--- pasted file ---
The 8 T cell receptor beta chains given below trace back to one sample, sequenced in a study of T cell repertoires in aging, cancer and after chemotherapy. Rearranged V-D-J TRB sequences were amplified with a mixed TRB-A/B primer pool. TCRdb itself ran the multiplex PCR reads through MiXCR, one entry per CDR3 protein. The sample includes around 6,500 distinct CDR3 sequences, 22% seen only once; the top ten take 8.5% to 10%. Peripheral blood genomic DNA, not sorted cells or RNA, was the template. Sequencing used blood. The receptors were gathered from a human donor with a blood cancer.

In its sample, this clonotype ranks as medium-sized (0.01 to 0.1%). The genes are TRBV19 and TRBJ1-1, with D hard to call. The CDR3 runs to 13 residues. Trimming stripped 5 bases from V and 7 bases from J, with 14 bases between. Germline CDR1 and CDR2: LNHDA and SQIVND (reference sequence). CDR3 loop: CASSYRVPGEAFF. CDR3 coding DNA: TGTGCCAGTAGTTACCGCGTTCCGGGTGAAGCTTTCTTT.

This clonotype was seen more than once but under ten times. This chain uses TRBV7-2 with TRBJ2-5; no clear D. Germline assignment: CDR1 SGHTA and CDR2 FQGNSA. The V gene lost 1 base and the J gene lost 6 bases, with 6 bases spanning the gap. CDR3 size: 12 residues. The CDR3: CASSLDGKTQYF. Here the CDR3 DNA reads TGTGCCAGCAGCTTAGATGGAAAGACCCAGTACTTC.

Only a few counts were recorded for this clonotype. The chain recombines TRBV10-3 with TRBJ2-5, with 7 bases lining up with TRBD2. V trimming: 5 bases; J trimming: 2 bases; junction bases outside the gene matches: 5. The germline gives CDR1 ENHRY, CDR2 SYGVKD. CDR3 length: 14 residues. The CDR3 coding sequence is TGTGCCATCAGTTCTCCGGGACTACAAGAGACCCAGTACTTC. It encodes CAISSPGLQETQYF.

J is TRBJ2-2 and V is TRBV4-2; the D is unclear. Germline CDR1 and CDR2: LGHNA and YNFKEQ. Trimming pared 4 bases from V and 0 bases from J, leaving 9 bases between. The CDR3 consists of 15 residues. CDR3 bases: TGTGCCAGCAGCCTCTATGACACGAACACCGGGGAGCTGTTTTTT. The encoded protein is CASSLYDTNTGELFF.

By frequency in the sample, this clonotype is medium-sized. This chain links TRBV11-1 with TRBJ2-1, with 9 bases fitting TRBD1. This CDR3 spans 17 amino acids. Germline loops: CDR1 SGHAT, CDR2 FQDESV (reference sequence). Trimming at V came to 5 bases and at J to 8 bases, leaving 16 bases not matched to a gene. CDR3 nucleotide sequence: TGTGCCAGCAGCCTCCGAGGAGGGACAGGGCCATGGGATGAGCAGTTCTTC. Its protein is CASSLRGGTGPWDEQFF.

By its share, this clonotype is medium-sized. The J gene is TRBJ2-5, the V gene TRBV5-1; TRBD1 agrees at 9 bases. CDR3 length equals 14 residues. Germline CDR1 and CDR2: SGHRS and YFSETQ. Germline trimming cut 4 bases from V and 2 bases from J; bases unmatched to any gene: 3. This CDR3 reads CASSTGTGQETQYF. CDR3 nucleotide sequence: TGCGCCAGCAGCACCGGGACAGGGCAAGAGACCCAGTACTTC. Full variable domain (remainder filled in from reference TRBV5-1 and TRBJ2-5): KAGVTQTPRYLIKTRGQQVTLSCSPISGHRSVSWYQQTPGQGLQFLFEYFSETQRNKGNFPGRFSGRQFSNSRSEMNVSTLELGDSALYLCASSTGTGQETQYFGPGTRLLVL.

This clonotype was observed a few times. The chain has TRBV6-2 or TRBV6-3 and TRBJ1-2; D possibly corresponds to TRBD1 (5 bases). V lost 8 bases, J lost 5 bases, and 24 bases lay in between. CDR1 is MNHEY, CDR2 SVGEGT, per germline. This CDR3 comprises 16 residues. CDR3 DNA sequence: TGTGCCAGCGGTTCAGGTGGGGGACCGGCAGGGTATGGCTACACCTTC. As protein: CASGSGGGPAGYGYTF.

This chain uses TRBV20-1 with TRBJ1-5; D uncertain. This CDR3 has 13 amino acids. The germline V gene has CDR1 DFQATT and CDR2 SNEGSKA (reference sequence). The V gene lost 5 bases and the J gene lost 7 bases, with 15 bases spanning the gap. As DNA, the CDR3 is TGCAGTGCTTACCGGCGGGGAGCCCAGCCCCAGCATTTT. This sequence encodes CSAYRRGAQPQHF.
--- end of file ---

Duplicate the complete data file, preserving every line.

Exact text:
The 8 T cell receptor beta chains given below trace back to one sample, sequenced in a study of T cell repertoires in aging, cancer and after chemotherapy. Rearranged V-D-J TRB sequences were amplified with a mixed TRB-A/B primer pool. TCRdb itself ran the multiplex PCR reads through MiXCR, one entry per CDR3 protein. The sample includes around 6,500 distinct CDR3 sequences, 22% seen only once; the top ten take 8.5% to 10%. Peripheral blood genomic DNA, not sorted cells or RNA, was the template. Sequencing used blood. The receptors were gathered from a human donor with a blood cancer.

In its sample, this clonotype ranks as medium-sized (0.01 to 0.1%). The genes are TRBV19 and TRBJ1-1, with D hard to call. The CDR3 runs to 13 residues. Trimming stripped 5 bases from V and 7 bases from J, with 14 bases between. Germline CDR1 and CDR2: LNHDA and SQIVND (reference sequence). CDR3 loop: CASSYRVPGEAFF. CDR3 coding DNA: TGTGCCAGTAGTTACCGCGTTCCGGGTGAAGCTTTCTTT.

This clonotype was seen more than once but under ten times. This chain uses TRBV7-2 with TRBJ2-5; no clear D. Germline assignment: CDR1 SGHTA and CDR2 FQGNSA. The V gene lost 1 base and the J gene lost 6 bases, with 6 bases spanning the gap. CDR3 size: 12 residues. The CDR3: CASSLDGKTQYF. Here the CDR3 DNA reads TGTGCCAGCAGCTTAGATGGAAAGACCCAGTACTTC.

Only a few counts were recorded for this clonotype. The chain recombines TRBV10-3 with TRBJ2-5, with 7 bases lining up with TRBD2. V trimming: 5 bases; J trimming: 2 bases; junction bases outside the gene matches: 5. The germline gives CDR1 ENHRY, CDR2 SYGVKD. CDR3 length: 14 residues. The CDR3 coding sequence is TGTGCCATCAGTTCTCCGGGACTACAAGAGACCCAGTACTTC. It encodes CAISSPGLQETQYF.

J is TRBJ2-2 and V is TRBV4-2; the D is unclear. Germline CDR1 and CDR2: LGHNA and YNFKEQ. Trimming pared 4 bases from V and 0 bases from J, leaving 9 bases between. The CDR3 consists of 15 residues. CDR3 bases: TGTGCCAGCAGCCTCTATGACACGAACACCGGGGAGCTGTTTTTT. The encoded protein is CASSLYDTNTGELFF.

By frequency in the sample, this clonotype is medium-sized. This chain links TRBV11-1 with TRBJ2-1, with 9 bases fitting TRBD1. This CDR3 spans 17 amino acids. Germline loops: CDR1 SGHAT, CDR2 FQDESV (reference sequence). Trimming at V came to 5 bases and at J to 8 bases, leaving 16 bases not matched to a gene. CDR3 nucleotide sequence: TGTGCCAGCAGCCTCCGAGGAGGGACAGGGCCATGGGATGAGCAGTTCTTC. Its protein is CASSLRGGTGPWDEQFF.

By its share, this clonotype is medium-sized. The J gene is TRBJ2-5, the V gene TRBV5-1; TRBD1 agrees at 9 bases. CDR3 length equals 14 residues. Germline CDR1 and CDR2: SGHRS and YFSETQ. Germline trimming cut 4 bases from V and 2 bases from J; bases unmatched to any gene: 3. This CDR3 reads CASSTGTGQETQYF. CDR3 nucleotide sequence: TGCGCCAGCAGCACCGGGACAGGGCAAGAGACCCAGTACTTC. Full variable domain (remainder filled in from reference TRBV5-1 and TRBJ2-5): KAGVTQTPRYLIKTRGQQVTLSCSPISGHRSVSWYQQTPGQGLQFLFEYFSETQRNKGNFPGRFSGRQFSNSRSEMNVSTLELGDSALYLCASSTGTGQETQYFGPGTRLLVL.

This clonotype was observed a few times. The chain has TRBV6-2 or TRBV6-3 and TRBJ1-2; D possibly corresponds to TRBD1 (5 bases). V lost 8 bases, J lost 5 bases, and 24 bases lay in between. CDR1 is MNHEY, CDR2 SVGEGT, per germline. This CDR3 comprises 16 residues. CDR3 DNA sequence: TGTGCCAGCGGTTCAGGTGGGGGACCGGCAGGGTATGGCTACACCTTC. As protein: CASGSGGGPAGYGYTF.

This chain uses TRBV20-1 with TRBJ1-5; D uncertain. This CDR3 has 13 amino acids. The germline V gene has CDR1 DFQATT and CDR2 SNEGSKA (reference sequence). The V gene lost 5 bases and the J gene lost 7 bases, with 15 bases spanning the gap. As DNA, the CDR3 is TGCAGTGCTTACCGGCGGGGAGCCCAGCCCCAGCATTTT. This sequence encodes CSAYRRGAQPQHF.